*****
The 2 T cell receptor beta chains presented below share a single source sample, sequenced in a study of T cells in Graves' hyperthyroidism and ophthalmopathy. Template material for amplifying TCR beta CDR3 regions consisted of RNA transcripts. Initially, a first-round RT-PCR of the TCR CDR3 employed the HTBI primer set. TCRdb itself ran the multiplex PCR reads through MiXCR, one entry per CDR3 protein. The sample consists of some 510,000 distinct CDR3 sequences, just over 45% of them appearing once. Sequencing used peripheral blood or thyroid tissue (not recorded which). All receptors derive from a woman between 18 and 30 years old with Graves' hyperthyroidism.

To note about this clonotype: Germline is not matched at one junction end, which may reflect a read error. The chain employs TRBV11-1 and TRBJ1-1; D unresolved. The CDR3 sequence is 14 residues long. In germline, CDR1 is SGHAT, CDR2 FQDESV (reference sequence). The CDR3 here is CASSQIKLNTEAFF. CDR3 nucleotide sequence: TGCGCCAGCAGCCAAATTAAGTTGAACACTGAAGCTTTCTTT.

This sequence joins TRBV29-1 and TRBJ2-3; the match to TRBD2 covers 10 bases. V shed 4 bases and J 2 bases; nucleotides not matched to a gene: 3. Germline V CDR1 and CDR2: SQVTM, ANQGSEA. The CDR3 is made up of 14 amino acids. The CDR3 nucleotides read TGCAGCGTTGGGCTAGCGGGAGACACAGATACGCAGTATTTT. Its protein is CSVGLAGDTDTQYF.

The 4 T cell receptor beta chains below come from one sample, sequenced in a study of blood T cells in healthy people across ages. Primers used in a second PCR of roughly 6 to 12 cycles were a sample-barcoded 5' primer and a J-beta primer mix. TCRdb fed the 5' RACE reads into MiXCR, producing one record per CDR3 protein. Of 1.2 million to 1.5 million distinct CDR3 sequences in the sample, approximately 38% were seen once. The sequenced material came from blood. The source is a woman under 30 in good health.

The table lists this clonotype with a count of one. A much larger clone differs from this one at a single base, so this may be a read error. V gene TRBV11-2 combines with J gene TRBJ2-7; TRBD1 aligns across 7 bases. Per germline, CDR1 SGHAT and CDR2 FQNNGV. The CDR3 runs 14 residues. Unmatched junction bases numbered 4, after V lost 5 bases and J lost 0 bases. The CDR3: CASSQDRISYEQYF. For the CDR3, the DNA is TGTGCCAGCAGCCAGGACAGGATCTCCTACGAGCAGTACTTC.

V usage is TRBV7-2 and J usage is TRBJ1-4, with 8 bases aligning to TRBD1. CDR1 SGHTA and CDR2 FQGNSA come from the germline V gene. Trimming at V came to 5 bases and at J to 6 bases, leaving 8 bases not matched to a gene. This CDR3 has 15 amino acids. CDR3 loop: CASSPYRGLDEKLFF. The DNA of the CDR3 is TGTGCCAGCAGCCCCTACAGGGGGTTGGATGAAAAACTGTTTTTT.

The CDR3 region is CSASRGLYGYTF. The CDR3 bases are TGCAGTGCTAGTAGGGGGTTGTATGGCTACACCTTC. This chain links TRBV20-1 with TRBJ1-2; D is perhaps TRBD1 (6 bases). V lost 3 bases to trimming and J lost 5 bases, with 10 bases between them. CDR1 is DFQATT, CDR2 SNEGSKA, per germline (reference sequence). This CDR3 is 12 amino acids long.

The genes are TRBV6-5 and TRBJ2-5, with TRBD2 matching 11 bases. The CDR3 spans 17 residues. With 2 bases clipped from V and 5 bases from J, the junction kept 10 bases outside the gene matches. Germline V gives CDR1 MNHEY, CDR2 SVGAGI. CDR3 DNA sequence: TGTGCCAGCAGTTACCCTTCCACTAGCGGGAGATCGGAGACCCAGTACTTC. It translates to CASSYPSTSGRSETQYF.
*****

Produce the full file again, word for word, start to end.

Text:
The 2 T cell receptor beta chains presented below share a single source sample, sequenced in a study of T cells in Graves' hyperthyroidism and ophthalmopathy. Template material for amplifying TCR beta CDR3 regions consisted of RNA transcripts. Initially, a first-round RT-PCR of the TCR CDR3 employed the HTBI primer set. TCRdb itself ran the multiplex PCR reads through MiXCR, one entry per CDR3 protein. The sample consists of some 510,000 distinct CDR3 sequences, just over 45% of them appearing once. Sequencing used peripheral blood or thyroid tissue (not recorded which). All receptors derive from a woman between 18 and 30 years old with Graves' hyperthyroidism.

To note about this clonotype: Germline is not matched at one junction end, which may reflect a read error. The chain employs TRBV11-1 and TRBJ1-1; D unresolved. The CDR3 sequence is 14 residues long. In germline, CDR1 is SGHAT, CDR2 FQDESV (reference sequence). The CDR3 here is CASSQIKLNTEAFF. CDR3 nucleotide sequence: TGCGCCAGCAGCCAAATTAAGTTGAACACTGAAGCTTTCTTT.

This sequence joins TRBV29-1 and TRBJ2-3; the match to TRBD2 covers 10 bases. V shed 4 bases and J 2 bases; nucleotides not matched to a gene: 3. Germline V CDR1 and CDR2: SQVTM, ANQGSEA. The CDR3 is made up of 14 amino acids. The CDR3 nucleotides read TGCAGCGTTGGGCTAGCGGGAGACACAGATACGCAGTATTTT. Its protein is CSVGLAGDTDTQYF.

The 4 T cell receptor beta chains below come from one sample, sequenced in a study of blood T cells in healthy people across ages. Primers used in a second PCR of roughly 6 to 12 cycles were a sample-barcoded 5' primer and a J-beta primer mix. TCRdb fed the 5' RACE reads into MiXCR, producing one record per CDR3 protein. Of 1.2 million to 1.5 million distinct CDR3 sequences in the sample, approximately 38% were seen once. The sequenced material came from blood. The source is a woman under 30 in good health.

The table lists this clonotype with a count of one. A much larger clone differs from this one at a single base, so this may be a read error. V gene TRBV11-2 combines with J gene TRBJ2-7; TRBD1 aligns across 7 bases. Per germline, CDR1 SGHAT and CDR2 FQNNGV. The CDR3 runs 14 residues. Unmatched junction bases numbered 4, after V lost 5 bases and J lost 0 bases. The CDR3: CASSQDRISYEQYF. For the CDR3, the DNA is TGTGCCAGCAGCCAGGACAGGATCTCCTACGAGCAGTACTTC.

V usage is TRBV7-2 and J usage is TRBJ1-4, with 8 bases aligning to TRBD1. CDR1 SGHTA and CDR2 FQGNSA come from the germline V gene. Trimming at V came to 5 bases and at J to 6 bases, leaving 8 bases not matched to a gene. This CDR3 has 15 amino acids. CDR3 loop: CASSPYRGLDEKLFF. The DNA of the CDR3 is TGTGCCAGCAGCCCCTACAGGGGGTTGGATGAAAAACTGTTTTTT.

The CDR3 region is CSASRGLYGYTF. The CDR3 bases are TGCAGTGCTAGTAGGGGGTTGTATGGCTACACCTTC. This chain links TRBV20-1 with TRBJ1-2; D is perhaps TRBD1 (6 bases). V lost 3 bases to trimming and J lost 5 bases, with 10 bases between them. CDR1 is DFQATT, CDR2 SNEGSKA, per germline (reference sequence). This CDR3 is 12 amino acids long.

The genes are TRBV6-5 and TRBJ2-5, with TRBD2 matching 11 bases. The CDR3 spans 17 residues. With 2 bases clipped from V and 5 bases from J, the junction kept 10 bases outside the gene matches. Germline V gives CDR1 MNHEY, CDR2 SVGAGI. CDR3 DNA sequence: TGTGCCAGCAGTTACCCTTCCACTAGCGGGAGATCGGAGACCCAGTACTTC. It translates to CASSYPSTSGRSETQYF.